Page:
+0  
 
0
1377
2
avatar

what values for Θ (0 < Θ < 2 pi) satisfy the equation? cos Θ- tan Θ = 0

Guest Apr 25, 2015

Best Answer 

 #2
avatar+26328 
+5

You could also solve this algebraically as follows.  Knowing that tan θ = sinθ/cosθ we can write:

 

cosθ - sinθ/cosθ = 0

 

Multiply through by cosθ

cos2θ - sinθ = 0

 

Also, cos2θ = 1 - sin2θ so

1 - sin2θ - sinθ = 0

 

Rearrange:

sin2θ + sinθ - 1 = 0

 

This is a quadratic in sinθ with solutions -(1-√5)/2 and -(1+√5)/2.  The second result is not a valid solution because it is outside the range ±1.

 

So taking the arcsine of the other result we get

$$\underset{\,\,\,\,^{\textcolor[rgb]{0.66,0.66,0.66}{360^\circ}}}{{sin}}^{\!\!\mathtt{-1}}{\left({\mathtt{\,-\,}}{\frac{\left({\mathtt{1}}{\mathtt{\,-\,}}{\sqrt{{\mathtt{5}}}}\right)}{{\mathtt{2}}}}\right)} = {\mathtt{38.172\: \!707\: \!627\: \!012^{\circ}}}$$

 

There is another value at 180°-38.173° = 141.827°

.

Alan  Apr 26, 2015
Sort: 

2+0 Answers

 #1
avatar+78620 
+5

cosΘ - tanΘ   =0     add tanΘ  to both sides

cosΘ  = tanΘ

The easiest way to solve this - IMHO - is with a graph.......here it is....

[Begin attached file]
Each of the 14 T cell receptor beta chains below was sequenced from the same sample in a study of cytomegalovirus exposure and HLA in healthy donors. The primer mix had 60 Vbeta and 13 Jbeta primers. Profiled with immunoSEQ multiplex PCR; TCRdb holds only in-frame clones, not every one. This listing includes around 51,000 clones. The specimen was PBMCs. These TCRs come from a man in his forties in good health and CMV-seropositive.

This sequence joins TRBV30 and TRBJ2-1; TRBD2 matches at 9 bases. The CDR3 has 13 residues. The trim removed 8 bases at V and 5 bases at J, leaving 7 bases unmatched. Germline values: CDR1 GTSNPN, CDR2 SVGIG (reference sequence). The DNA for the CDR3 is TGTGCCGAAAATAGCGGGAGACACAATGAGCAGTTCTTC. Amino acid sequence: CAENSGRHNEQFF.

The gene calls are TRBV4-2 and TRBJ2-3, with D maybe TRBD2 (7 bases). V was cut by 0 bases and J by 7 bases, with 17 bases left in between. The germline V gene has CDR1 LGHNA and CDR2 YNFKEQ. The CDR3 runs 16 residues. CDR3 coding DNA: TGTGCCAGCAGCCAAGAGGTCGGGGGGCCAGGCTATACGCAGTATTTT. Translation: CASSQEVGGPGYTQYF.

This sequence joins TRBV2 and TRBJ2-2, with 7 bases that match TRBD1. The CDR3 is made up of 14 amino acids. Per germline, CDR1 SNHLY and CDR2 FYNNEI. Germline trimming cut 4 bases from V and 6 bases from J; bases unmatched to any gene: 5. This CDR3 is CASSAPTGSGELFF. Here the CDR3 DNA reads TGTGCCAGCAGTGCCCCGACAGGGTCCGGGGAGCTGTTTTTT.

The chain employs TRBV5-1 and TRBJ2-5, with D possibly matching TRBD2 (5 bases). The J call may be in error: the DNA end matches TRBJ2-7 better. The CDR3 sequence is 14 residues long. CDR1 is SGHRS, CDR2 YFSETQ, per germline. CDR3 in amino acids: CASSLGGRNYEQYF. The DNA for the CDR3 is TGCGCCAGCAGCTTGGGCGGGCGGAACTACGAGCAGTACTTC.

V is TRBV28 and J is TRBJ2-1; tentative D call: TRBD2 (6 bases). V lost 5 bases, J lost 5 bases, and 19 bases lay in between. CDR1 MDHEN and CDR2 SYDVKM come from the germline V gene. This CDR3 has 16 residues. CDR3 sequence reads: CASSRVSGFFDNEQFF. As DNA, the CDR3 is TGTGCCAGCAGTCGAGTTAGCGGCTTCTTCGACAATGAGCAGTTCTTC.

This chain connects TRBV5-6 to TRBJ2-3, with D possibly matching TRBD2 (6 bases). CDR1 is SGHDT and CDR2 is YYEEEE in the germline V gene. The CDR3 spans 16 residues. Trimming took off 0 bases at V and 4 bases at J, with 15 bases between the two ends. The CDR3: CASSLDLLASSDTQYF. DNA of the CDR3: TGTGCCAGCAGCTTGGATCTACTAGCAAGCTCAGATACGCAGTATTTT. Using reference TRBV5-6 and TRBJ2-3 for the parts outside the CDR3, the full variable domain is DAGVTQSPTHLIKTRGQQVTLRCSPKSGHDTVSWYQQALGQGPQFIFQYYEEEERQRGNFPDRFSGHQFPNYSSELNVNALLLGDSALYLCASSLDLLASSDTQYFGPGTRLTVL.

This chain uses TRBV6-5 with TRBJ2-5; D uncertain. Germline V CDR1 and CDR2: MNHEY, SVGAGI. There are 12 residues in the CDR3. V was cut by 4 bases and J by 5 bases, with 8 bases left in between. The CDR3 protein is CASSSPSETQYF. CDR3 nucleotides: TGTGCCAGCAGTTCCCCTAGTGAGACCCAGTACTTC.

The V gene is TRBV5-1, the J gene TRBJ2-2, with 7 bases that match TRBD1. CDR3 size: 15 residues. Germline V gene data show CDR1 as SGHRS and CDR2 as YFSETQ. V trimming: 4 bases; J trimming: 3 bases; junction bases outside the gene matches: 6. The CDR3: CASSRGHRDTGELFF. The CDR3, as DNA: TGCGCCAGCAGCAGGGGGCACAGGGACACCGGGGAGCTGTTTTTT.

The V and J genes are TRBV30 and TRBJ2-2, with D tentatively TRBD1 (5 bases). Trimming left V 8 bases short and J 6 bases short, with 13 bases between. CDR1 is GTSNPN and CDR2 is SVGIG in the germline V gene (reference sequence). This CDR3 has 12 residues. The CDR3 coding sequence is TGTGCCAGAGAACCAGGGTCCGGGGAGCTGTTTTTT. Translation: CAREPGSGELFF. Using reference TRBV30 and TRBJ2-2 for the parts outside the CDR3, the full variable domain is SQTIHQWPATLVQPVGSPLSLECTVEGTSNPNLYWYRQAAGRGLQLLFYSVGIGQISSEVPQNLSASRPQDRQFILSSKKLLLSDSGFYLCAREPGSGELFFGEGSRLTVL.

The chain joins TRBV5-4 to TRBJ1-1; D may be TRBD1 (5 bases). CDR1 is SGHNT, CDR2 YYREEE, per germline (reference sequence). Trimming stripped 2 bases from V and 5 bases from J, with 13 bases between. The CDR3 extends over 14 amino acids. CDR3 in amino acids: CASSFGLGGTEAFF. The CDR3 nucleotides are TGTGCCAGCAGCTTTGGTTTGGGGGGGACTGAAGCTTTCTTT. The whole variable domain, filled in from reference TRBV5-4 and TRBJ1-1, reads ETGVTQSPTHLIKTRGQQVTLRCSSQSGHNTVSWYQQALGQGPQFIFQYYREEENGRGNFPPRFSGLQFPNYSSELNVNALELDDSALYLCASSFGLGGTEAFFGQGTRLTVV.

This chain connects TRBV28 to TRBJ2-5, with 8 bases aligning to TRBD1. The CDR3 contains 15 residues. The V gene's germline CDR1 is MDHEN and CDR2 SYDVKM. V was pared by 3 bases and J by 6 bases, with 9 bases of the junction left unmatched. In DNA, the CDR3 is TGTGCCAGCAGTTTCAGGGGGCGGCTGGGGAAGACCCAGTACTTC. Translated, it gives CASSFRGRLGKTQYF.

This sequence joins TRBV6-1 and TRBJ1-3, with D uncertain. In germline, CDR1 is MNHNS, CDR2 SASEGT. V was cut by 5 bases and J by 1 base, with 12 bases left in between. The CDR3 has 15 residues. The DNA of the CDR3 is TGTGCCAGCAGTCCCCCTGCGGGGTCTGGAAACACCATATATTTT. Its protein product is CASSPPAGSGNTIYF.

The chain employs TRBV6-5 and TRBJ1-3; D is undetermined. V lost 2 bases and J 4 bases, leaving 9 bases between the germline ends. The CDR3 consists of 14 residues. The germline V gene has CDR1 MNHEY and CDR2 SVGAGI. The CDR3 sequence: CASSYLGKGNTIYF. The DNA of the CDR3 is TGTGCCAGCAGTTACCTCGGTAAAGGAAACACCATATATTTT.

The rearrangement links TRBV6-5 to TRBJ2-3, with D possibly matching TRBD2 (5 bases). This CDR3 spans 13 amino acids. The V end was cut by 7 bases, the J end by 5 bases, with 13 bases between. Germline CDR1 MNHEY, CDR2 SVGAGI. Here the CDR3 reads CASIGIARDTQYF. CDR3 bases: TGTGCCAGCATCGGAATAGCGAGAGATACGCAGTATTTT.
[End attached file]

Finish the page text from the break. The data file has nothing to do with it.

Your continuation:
https://www.desmos.com/calculator/wvqydtk4mt

The points of intersection occur at about 38.2°  and at about 141.8°

And converting to rads we have  ....about .6667 rads and about 2.475 rads on  (0, 2pi)

 

  

CPhill  Apr 25, 2015
 #2
avatar+26328 
+5
Best Answer

You could also solve this algebraically as follows.  Knowing that tan θ = sinθ/cosθ we can write:

 

cosθ - sinθ/cosθ = 0

 

Multiply through by cosθ

cos2θ - sinθ = 0

 

Also, cos2θ = 1 - sin2θ so

1 - sin2θ - sinθ = 0

 

Rearrange:

sin2θ + sinθ - 1 = 0

 

This is a quadratic in sinθ with solutions -(1-√5)/2 and -(1+√5)/2.  The second result is not a valid solution because it is outside the range ±1.

 

So taking the arcsine of the other result we get

$$\underset{\,\,\,\,^{\textcolor[rgb]{0.66,0.66,0.66}{360^\circ}}}{{sin}}^{\!\!\mathtt{-1}}{\left({\mathtt{\,-\,}}{\frac{\left({\mathtt{1}}{\mathtt{\,-\,}}{\sqrt{{\mathtt{5}}}}\right)}{{\mathtt{2}}}}\right)} = {\mathtt{38.172\: \!707\: \!627\: \!012^{\circ}}}$$

 

There is another value at 180°-38.173° = 141.827°

.

Alan  Apr 26, 2015

28 Online Users

avatar
avatar
avatar
avatar
avatar
avatar
We use cookies to personalise content and ads, to provide social media features and to analyse our traffic. We also share information about your use of our site with our social media, advertising and analytics partners.  See details